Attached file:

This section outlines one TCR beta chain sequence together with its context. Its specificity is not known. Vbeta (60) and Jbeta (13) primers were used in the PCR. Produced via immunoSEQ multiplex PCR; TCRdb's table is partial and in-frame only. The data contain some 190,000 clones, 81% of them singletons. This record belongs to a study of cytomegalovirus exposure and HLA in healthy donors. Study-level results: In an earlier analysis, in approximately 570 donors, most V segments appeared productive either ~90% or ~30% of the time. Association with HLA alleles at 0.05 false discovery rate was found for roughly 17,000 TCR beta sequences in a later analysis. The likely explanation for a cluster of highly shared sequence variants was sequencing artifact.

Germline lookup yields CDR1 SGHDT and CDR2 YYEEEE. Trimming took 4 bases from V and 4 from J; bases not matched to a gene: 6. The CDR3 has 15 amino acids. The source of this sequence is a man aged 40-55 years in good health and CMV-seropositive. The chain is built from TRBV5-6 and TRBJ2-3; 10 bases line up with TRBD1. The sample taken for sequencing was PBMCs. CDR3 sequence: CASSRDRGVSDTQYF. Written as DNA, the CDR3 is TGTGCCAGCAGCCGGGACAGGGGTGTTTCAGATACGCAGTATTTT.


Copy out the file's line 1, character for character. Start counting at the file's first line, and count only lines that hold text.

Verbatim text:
This section outlines one TCR beta chain sequence together with its context. Its specificity is not known. Vbeta (60) and Jbeta (13) primers were used in the PCR. Produced via immunoSEQ multiplex PCR; TCRdb's table is partial and in-frame only. The data contain some 190,000 clones, 81% of them singletons. This record belongs to a study of cytomegalovirus exposure and HLA in healthy donors. Study-level results: In an earlier analysis, in approximately 570 donors, most V segments appeared productive either ~90% or ~30% of the time. Association with HLA alleles at 0.05 false discovery rate was found for roughly 17,000 TCR beta sequences in a later analysis. The likely explanation for a cluster of highly shared sequence variants was sequencing artifact.